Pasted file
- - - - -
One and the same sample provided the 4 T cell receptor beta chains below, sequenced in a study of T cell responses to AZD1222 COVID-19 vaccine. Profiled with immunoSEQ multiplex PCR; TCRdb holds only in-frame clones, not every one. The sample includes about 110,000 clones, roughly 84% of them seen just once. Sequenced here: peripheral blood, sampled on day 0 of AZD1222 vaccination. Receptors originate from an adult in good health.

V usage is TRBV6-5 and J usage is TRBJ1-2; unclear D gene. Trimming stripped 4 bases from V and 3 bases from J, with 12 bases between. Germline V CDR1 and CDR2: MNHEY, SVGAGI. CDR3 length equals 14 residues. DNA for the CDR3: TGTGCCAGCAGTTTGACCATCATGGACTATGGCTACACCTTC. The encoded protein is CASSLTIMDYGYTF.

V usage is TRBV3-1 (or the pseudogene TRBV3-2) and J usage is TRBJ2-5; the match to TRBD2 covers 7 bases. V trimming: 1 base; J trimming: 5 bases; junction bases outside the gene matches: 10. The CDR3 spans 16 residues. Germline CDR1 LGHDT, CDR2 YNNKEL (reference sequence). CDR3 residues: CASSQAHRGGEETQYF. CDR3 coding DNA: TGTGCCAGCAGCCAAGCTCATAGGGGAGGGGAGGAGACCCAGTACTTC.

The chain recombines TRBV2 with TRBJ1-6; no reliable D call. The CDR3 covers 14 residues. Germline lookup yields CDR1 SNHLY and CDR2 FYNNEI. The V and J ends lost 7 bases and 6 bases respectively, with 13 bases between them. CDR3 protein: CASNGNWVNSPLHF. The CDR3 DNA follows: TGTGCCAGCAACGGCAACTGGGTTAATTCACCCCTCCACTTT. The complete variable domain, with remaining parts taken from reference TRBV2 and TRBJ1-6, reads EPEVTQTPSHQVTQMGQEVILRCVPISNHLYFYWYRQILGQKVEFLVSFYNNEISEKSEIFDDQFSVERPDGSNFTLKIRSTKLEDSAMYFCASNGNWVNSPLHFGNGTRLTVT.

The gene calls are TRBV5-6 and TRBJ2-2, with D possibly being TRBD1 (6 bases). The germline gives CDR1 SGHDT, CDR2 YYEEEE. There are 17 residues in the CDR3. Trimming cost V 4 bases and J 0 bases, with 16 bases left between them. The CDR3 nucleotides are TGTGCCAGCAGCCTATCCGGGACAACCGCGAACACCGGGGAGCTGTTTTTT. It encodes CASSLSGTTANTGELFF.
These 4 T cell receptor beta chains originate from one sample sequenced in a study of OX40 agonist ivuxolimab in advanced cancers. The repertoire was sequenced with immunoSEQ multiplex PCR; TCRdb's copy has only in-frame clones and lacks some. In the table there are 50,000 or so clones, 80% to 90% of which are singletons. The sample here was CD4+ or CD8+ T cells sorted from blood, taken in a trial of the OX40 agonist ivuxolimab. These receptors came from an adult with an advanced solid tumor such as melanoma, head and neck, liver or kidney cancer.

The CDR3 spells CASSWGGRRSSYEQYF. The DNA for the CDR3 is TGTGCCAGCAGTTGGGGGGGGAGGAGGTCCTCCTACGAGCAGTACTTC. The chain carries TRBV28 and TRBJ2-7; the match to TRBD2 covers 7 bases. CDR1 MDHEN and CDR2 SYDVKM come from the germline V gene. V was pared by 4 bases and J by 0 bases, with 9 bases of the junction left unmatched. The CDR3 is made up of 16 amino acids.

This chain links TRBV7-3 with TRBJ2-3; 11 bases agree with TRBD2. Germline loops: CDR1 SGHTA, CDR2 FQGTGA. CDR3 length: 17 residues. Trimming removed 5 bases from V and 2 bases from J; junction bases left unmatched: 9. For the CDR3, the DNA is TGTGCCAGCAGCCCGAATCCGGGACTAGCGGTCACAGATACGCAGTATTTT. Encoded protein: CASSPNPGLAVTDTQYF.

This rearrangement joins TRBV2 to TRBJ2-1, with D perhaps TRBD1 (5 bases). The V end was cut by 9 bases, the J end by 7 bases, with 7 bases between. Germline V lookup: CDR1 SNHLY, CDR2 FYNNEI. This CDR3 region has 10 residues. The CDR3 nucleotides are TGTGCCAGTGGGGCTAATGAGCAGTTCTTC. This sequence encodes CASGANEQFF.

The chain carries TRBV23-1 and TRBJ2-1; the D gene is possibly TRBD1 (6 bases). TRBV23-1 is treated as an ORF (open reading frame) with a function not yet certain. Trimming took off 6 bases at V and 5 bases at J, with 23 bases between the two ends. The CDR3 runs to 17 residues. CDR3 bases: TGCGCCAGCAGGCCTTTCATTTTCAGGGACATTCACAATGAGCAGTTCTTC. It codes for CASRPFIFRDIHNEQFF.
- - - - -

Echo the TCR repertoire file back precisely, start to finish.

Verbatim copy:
One and the same sample provided the 4 T cell receptor beta chains below, sequenced in a study of T cell responses to AZD1222 COVID-19 vaccine. Profiled with immunoSEQ multiplex PCR; TCRdb holds only in-frame clones, not every one. The sample includes about 110,000 clones, roughly 84% of them seen just once. Sequenced here: peripheral blood, sampled on day 0 of AZD1222 vaccination. Receptors originate from an adult in good health.

V usage is TRBV6-5 and J usage is TRBJ1-2; unclear D gene. Trimming stripped 4 bases from V and 3 bases from J, with 12 bases between. Germline V CDR1 and CDR2: MNHEY, SVGAGI. CDR3 length equals 14 residues. DNA for the CDR3: TGTGCCAGCAGTTTGACCATCATGGACTATGGCTACACCTTC. The encoded protein is CASSLTIMDYGYTF.

V usage is TRBV3-1 (or the pseudogene TRBV3-2) and J usage is TRBJ2-5; the match to TRBD2 covers 7 bases. V trimming: 1 base; J trimming: 5 bases; junction bases outside the gene matches: 10. The CDR3 spans 16 residues. Germline CDR1 LGHDT, CDR2 YNNKEL (reference sequence). CDR3 residues: CASSQAHRGGEETQYF. CDR3 coding DNA: TGTGCCAGCAGCCAAGCTCATAGGGGAGGGGAGGAGACCCAGTACTTC.

The chain recombines TRBV2 with TRBJ1-6; no reliable D call. The CDR3 covers 14 residues. Germline lookup yields CDR1 SNHLY and CDR2 FYNNEI. The V and J ends lost 7 bases and 6 bases respectively, with 13 bases between them. CDR3 protein: CASNGNWVNSPLHF. The CDR3 DNA follows: TGTGCCAGCAACGGCAACTGGGTTAATTCACCCCTCCACTTT. The complete variable domain, with remaining parts taken from reference TRBV2 and TRBJ1-6, reads EPEVTQTPSHQVTQMGQEVILRCVPISNHLYFYWYRQILGQKVEFLVSFYNNEISEKSEIFDDQFSVERPDGSNFTLKIRSTKLEDSAMYFCASNGNWVNSPLHFGNGTRLTVT.

The gene calls are TRBV5-6 and TRBJ2-2, with D possibly being TRBD1 (6 bases). The germline gives CDR1 SGHDT, CDR2 YYEEEE. There are 17 residues in the CDR3. Trimming cost V 4 bases and J 0 bases, with 16 bases left between them. The CDR3 nucleotides are TGTGCCAGCAGCCTATCCGGGACAACCGCGAACACCGGGGAGCTGTTTTTT. It encodes CASSLSGTTANTGELFF.
These 4 T cell receptor beta chains originate from one sample sequenced in a study of OX40 agonist ivuxolimab in advanced cancers. The repertoire was sequenced with immunoSEQ multiplex PCR; TCRdb's copy has only in-frame clones and lacks some. In the table there are 50,000 or so clones, 80% to 90% of which are singletons. The sample here was CD4+ or CD8+ T cells sorted from blood, taken in a trial of the OX40 agonist ivuxolimab. These receptors came from an adult with an advanced solid tumor such as melanoma, head and neck, liver or kidney cancer.

The CDR3 spells CASSWGGRRSSYEQYF. The DNA for the CDR3 is TGTGCCAGCAGTTGGGGGGGGAGGAGGTCCTCCTACGAGCAGTACTTC. The chain carries TRBV28 and TRBJ2-7; the match to TRBD2 covers 7 bases. CDR1 MDHEN and CDR2 SYDVKM come from the germline V gene. V was pared by 4 bases and J by 0 bases, with 9 bases of the junction left unmatched. The CDR3 is made up of 16 amino acids.

This chain links TRBV7-3 with TRBJ2-3; 11 bases agree with TRBD2. Germline loops: CDR1 SGHTA, CDR2 FQGTGA. CDR3 length: 17 residues. Trimming removed 5 bases from V and 2 bases from J; junction bases left unmatched: 9. For the CDR3, the DNA is TGTGCCAGCAGCCCGAATCCGGGACTAGCGGTCACAGATACGCAGTATTTT. Encoded protein: CASSPNPGLAVTDTQYF.

This rearrangement joins TRBV2 to TRBJ2-1, with D perhaps TRBD1 (5 bases). The V end was cut by 9 bases, the J end by 7 bases, with 7 bases between. Germline V lookup: CDR1 SNHLY, CDR2 FYNNEI. This CDR3 region has 10 residues. The CDR3 nucleotides are TGTGCCAGTGGGGCTAATGAGCAGTTCTTC. This sequence encodes CASGANEQFF.

The chain carries TRBV23-1 and TRBJ2-1; the D gene is possibly TRBD1 (6 bases). TRBV23-1 is treated as an ORF (open reading frame) with a function not yet certain. Trimming took off 6 bases at V and 5 bases at J, with 23 bases between the two ends. The CDR3 runs to 17 residues. CDR3 bases: TGCGCCAGCAGGCCTTTCATTTTCAGGGACATTCACAATGAGCAGTTCTTC. It codes for CASRPFIFRDIHNEQFF.